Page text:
Turducken-Like Cherokee Sparks Uproar to Jeep’s Delight: Cars
Chrysler Group LLC’s radical new Jeep Cherokee faces an uphill climb cracking the compact sport-utility vehicle market and the reviews of its angry-eyed, angular face are making the ascent steeper.
When the storied Cherokee name was last affixed to a Jeep in 2001, it was on a boxy and rugged roustabout with the World War II-style seven-slot grille. The reborn 2014 Cherokee arriving in showrooms rejects the rough edges of yore for a flowing front that creases that classic face and offsets it with daytime running lights that seem to squint down from the hood.
The look created an uproar when it was unveiled earlier this year. Chrysler explained it intentionally crafted a design to elicit love-it or hate-it reactions to make some noise. Now, as the Cherokee hits the streets after delays to work the bugs out of its fuel-saving 9-speed transmissions, reviewers are finding much to like, except when it comes to its looks.
“It’s a turducken of a crossover, a city-friendly crossover stuffed with the heart of a Trail Rated Jeep,” Marty Padgett, a reviewer for the Car Connection website, wrote last month, referring to the dish that combines turkey, duck and chicken. He slammed the styling because it “flutters between brain-fighting experimentation and duller design by default.”
The irreverent automotive website Jalopnik likened the Cherokee’s face to “an angry snake with complicated orthodonture,” in an otherwise positive review this month.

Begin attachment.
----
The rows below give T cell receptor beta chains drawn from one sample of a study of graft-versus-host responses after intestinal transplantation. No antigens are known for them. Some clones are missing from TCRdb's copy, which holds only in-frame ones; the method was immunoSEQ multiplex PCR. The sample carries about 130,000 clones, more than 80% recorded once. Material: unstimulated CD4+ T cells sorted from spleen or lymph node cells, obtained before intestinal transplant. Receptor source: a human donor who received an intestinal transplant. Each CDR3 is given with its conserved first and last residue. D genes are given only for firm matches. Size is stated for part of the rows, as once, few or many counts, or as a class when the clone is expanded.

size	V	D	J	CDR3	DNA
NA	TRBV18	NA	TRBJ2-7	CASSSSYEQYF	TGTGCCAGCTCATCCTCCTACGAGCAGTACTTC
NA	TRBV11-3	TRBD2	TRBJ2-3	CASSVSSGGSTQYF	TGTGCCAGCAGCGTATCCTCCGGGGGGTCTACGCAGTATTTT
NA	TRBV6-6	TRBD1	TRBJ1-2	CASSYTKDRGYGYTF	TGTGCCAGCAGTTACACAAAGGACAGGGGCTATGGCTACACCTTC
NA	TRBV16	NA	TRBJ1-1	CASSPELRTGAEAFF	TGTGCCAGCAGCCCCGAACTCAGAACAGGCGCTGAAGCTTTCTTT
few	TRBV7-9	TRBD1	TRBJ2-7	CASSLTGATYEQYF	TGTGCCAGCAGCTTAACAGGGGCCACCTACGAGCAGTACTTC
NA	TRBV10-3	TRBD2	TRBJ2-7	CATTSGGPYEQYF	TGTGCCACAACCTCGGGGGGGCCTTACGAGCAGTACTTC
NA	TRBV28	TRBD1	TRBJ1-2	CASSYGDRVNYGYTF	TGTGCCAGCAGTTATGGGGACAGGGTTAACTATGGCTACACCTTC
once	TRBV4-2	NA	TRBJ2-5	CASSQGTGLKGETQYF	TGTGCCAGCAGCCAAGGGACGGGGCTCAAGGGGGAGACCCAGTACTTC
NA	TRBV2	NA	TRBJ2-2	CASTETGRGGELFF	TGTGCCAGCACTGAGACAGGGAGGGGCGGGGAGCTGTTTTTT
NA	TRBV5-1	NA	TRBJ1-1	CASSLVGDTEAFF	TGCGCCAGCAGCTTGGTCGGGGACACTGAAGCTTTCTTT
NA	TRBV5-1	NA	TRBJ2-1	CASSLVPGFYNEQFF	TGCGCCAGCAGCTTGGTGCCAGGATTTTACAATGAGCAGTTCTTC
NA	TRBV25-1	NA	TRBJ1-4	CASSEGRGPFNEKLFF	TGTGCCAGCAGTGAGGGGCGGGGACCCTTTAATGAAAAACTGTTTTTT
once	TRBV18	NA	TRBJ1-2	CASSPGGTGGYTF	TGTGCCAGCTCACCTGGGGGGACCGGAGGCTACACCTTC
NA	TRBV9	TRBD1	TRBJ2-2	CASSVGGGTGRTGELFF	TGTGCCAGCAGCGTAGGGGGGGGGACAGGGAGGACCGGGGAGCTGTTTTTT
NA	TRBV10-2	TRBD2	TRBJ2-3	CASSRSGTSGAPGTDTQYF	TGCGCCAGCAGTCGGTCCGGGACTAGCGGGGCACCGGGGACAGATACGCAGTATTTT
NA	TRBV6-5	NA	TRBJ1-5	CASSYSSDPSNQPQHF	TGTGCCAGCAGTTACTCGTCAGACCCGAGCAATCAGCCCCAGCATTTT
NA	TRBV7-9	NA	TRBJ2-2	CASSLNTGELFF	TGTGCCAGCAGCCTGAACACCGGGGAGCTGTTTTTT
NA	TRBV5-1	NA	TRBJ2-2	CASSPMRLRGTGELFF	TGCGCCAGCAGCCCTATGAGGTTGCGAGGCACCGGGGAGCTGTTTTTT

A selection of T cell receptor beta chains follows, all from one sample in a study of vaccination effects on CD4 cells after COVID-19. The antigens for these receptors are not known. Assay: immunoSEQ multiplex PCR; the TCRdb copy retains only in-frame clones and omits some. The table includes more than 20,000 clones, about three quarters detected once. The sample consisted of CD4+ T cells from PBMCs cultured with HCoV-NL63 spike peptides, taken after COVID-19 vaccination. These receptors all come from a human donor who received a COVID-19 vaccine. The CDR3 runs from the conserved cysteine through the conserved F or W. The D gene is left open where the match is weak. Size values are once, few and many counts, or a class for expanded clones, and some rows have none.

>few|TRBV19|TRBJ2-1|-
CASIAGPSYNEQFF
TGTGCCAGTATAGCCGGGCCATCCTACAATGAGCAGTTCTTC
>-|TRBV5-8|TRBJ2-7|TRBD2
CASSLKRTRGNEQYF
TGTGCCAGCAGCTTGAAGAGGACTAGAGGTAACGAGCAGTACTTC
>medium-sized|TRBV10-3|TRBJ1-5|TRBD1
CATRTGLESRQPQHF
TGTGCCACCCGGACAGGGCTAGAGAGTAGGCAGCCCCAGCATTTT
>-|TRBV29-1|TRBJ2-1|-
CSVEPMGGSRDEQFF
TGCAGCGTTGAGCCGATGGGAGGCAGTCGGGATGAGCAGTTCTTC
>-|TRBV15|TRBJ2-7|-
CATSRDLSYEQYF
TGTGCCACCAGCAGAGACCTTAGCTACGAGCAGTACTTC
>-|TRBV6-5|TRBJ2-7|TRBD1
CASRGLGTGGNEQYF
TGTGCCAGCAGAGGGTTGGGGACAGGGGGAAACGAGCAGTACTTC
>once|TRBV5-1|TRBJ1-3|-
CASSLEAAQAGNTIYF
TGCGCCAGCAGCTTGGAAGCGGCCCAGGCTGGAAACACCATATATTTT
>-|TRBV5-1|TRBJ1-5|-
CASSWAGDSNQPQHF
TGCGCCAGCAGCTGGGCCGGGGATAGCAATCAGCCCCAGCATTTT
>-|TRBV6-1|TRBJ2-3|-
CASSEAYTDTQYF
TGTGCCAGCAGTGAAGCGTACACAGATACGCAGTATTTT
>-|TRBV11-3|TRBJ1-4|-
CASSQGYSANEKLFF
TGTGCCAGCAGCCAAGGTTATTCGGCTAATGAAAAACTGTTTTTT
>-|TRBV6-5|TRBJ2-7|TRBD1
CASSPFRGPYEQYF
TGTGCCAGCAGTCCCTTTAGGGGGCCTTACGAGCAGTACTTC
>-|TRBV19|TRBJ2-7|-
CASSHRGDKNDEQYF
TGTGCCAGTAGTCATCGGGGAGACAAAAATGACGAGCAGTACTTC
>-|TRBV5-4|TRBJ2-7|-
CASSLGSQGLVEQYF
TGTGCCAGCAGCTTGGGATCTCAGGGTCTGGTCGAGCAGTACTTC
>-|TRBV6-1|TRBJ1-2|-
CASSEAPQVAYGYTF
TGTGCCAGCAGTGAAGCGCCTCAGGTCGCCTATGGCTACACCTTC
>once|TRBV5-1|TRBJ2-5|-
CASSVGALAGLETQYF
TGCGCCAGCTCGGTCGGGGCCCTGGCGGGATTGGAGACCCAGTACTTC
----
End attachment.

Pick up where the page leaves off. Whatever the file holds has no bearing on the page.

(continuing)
Motor Trend magazine called it “ugly,” yet “luxurious, capable, fuel efficient” and fun to drive on roads or trails: “Looks aside, this might just be one of the best SUVs on sale today, period.”
Bring It On
Chrysler welcomes the controversy, believing that being talked about is better than blending in.
“A little bit of tension is never bad,” Jim Morrison, who runs the Jeep brand in North America, said in an interview. “It’s good for the brand and it’s good for our dealers, who get to bring more people into the showroom.”
The stakes are high for Jeep, which has struggled to lure the suburban families and empty-nester Baby Boomers who have made compact crossover SUVs the fastest-growing vehicle category in the U.S. Compact crossover sales have quintupled since the turn of the century and are projected to be 12.8 percent of the vehicle market this year, compared with 2.3 percent in 2000, according to researcher LMC Automotive.
Buyers like the space, fuel efficiency and affordability of compact crossovers, said Jessica Caldwell, a senior industry analyst for Edmunds.com. The 2014 Cherokee Limited starts at $22,995, nearly $7,000 less than its larger sibling, the Jeep Grand Cherokee.
“It checks a lot of boxes for consumers,” Caldwell said of compact SUVs, once derided as “cute-utes.” “It was a chick’s car for a long time, but the mass appeal is definitely growing.”
Jeep’s last offering in the category, the Liberty, couldn’t crack the top five in sales, which includes the Honda CR-V, Ford Escape and Toyota RAV4. Chrysler stopped building the Liberty a year ago as it geared up to introduce the Cherokee, which is built on the same smooth-riding chassis as Chrysler’s Dodge Dart compact car. Chrysler said it considers the new Cherokee a mid-sized SUV, though it lacks a third row typical of that size.
Under the hood, the Cherokee’s fuel-saving nine-speed automatic transmission, a segment first, helps the SUV get 31 miles (50 kilometers) per gallon on the highway, a 45 percent improvement over the Liberty. The four-cylinder engine can tow a ton, while the off-road oriented Trailhawk version rides an inch (2.5 centimeters) higher and can pull 4,500 pounds (2,000 kilograms). The Trailhawk, expected to sell to Jeep traditionalists, starts at $29,495.